Making a Good First Impression in Your Executive Job Interview

John Krautzel
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Executive job interviews are the ultimate face-off of first impressions. Top-level managers have the biggest responsibility and salaries, so company recruiters are hyper-sensitive to behavior that could indicate a bad hire. Unfortunately, first impressions form quickly and become difficult to change. If you want to avoid an uphill battle, it's important to be aware of how you come across. Start off strong by understanding how body language and split-second judgments influence the interview.

Dress to Blend In

Prepare to be scrutinized from head to toe. Humans rapidly process visual information and assign meaning to what they see, which leads to inaccurate first impressions. In one MIT neuroscience study, researchers found that the human eye shifts gaze about three times per second, and the brain identifies images in as little as 13 milliseconds. So, if you can see the poor fit or wrinkle lines of your clothing, everyone else can as well.

Interviewers immediately draw conclusions from physical attributes, such as wardrobe, tidiness and posture. Do your best to blend in, avoiding bright colors or embellishment that could portray you as an outsider. Choose simple clothing that is comfortable, low-key and well-tailored, so you appear confident and polished. The more you mirror the culture, the easier it is for interviewers to see you as a professional.

Get on the Interviewer's Good Side

Perceived "likability" plays a big role in first impressions. Without realizing it, many interviewers rely on personal bias to interpret behavior and body language. The interviewer forms an opinion within seconds and spends the rest of the meeting looking for information to confirm their positive or negative assumptions. Have an attractive, trustworthy face? Congratulations, you're hired. Did you clear your throat too many times during the interview? Sorry, no job offers for you.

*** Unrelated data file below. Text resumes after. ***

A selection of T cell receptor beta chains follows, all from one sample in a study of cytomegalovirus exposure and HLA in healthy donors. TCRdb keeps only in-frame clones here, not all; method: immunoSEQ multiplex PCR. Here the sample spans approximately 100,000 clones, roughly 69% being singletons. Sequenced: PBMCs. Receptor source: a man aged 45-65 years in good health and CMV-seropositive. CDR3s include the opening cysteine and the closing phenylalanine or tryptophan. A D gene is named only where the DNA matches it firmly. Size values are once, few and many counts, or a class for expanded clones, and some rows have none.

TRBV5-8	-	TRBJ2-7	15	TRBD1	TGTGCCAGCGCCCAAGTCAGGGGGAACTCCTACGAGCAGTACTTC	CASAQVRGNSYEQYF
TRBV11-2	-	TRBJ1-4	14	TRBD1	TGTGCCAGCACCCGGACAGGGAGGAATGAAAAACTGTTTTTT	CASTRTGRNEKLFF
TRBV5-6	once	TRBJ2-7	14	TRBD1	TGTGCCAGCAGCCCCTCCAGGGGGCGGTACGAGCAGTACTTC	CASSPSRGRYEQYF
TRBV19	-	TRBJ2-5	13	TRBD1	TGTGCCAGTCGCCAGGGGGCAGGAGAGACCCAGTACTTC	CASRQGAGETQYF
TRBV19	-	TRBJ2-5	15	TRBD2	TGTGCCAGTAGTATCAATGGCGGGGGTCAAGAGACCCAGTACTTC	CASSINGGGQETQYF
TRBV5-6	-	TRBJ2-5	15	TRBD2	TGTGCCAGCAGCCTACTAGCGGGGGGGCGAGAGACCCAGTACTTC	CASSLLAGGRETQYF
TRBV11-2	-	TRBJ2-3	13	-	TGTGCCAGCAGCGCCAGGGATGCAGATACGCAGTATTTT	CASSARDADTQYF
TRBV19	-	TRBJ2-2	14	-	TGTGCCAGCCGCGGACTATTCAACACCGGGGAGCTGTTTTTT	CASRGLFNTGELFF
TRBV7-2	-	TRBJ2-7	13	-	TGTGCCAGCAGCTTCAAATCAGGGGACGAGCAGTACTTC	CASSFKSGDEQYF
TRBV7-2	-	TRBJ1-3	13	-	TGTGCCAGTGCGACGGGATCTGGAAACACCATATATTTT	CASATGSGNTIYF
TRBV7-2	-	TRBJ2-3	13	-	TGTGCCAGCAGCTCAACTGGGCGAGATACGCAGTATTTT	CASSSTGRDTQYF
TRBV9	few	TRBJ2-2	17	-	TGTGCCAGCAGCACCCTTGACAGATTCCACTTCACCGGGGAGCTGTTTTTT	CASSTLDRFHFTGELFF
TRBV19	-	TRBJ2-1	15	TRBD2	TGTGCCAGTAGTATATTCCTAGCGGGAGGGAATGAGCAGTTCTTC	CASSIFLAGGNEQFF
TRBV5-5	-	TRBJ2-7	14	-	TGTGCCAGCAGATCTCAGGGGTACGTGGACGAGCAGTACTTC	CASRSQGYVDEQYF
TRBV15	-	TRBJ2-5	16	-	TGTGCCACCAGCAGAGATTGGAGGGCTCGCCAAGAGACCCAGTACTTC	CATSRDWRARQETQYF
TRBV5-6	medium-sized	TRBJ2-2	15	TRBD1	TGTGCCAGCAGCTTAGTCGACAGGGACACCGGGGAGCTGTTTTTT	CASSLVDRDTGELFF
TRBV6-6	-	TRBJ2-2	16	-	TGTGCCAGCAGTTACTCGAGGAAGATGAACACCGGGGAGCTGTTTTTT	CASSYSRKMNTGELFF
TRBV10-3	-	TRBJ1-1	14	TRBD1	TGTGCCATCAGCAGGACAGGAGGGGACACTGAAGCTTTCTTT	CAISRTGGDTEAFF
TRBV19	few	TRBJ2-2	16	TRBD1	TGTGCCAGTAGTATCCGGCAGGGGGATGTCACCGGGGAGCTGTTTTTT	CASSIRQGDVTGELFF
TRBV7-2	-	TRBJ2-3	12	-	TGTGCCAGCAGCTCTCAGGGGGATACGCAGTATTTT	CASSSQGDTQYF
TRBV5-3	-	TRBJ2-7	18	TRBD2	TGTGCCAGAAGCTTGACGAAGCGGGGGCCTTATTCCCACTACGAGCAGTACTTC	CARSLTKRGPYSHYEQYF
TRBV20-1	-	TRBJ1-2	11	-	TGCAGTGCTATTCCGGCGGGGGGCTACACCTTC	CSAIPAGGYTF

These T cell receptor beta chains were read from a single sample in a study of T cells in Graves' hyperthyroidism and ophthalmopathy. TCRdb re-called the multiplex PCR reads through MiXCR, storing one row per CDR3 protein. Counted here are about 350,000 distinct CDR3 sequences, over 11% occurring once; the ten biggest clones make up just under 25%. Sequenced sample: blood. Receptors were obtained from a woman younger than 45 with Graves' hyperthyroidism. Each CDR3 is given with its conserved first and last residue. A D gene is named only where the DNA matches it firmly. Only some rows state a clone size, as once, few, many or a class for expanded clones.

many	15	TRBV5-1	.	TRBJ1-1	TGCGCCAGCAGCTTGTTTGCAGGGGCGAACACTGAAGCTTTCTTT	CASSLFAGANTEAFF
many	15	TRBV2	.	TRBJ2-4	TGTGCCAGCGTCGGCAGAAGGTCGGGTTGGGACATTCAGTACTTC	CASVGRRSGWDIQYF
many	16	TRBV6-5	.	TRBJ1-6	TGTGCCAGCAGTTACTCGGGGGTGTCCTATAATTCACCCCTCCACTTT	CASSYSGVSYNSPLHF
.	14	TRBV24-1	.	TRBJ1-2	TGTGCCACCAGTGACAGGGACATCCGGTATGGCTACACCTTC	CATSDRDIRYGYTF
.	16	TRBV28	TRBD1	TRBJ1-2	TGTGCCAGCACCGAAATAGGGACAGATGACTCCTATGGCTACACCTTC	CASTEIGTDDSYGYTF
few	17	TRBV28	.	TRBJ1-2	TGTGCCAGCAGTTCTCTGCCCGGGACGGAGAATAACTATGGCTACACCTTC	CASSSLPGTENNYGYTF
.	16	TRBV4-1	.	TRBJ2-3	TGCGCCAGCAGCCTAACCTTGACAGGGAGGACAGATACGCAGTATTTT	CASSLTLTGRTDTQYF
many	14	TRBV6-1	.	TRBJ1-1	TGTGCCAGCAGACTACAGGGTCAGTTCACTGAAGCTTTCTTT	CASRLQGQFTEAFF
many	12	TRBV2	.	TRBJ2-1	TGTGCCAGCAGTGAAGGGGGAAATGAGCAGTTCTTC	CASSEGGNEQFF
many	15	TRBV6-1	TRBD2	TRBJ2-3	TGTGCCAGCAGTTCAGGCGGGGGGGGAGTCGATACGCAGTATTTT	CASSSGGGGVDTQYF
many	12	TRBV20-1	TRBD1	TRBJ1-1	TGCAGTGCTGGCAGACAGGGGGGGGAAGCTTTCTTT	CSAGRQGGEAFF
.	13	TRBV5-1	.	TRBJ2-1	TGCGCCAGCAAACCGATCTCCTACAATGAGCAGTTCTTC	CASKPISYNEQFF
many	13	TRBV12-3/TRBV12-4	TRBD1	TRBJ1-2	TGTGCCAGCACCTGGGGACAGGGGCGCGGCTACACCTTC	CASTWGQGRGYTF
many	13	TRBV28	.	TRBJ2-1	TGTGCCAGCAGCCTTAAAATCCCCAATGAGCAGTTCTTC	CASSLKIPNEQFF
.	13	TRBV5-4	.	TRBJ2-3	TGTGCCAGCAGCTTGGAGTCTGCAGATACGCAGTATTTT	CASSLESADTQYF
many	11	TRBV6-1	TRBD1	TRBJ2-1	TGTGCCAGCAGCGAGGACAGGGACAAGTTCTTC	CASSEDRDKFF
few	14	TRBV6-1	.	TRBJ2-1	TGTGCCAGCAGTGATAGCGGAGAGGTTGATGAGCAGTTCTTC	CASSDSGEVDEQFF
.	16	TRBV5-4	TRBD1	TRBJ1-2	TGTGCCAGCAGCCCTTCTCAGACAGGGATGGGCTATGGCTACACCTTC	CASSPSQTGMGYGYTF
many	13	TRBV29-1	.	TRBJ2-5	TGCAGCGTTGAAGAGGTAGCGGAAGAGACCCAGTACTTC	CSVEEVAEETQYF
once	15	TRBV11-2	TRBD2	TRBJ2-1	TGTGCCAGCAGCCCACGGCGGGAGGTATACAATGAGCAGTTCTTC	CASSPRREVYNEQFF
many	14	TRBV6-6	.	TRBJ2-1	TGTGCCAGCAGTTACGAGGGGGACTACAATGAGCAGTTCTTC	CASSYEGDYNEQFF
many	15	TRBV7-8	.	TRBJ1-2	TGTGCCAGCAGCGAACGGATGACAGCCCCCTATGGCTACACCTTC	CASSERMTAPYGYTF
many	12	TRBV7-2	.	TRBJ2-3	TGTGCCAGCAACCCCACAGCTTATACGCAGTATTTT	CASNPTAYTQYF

Use this subconscious habit to your advantage by giving the interviewer something positive to focus on. Offer a kind word of gratitude or a compliment when you first shake hands. Praise puts your interviewer in an upbeat mood, helping to build good rapport. Combine this with the sensory triggers of smiling, making eye contact and shaking hands, and you have a recipe for a great first impression. But don't gush over the interviewer like a superfan, or you might seem desperate.

Embody the Company Culture

Environmental cues also determine how an interviewer perceives your behavior, according to the Association for Psychological Science. Hiring professionals are trained to view your qualifications through the lens of the company culture. If you talk about innovation, agility and bold ideas in an interview for a stodgy corporate culture, you may seem too aggressive and out of the box. At an energetic startup, the same behavior might be perceived as dynamic and enterprising.

Thoroughly research the cultural environment to make a good first impression. Your behavior should match the tone of the workforce, or you run the risk of alienating the interviewer early in the conversation.

Keep your professional priorities in mind as you prepare for interviews. If the company is worth your time, the interviewer should care about leaving you with a great first impression as well. Earning an executive role is a pivotal career moment. Make sure you find a place where your skills are put to good use.

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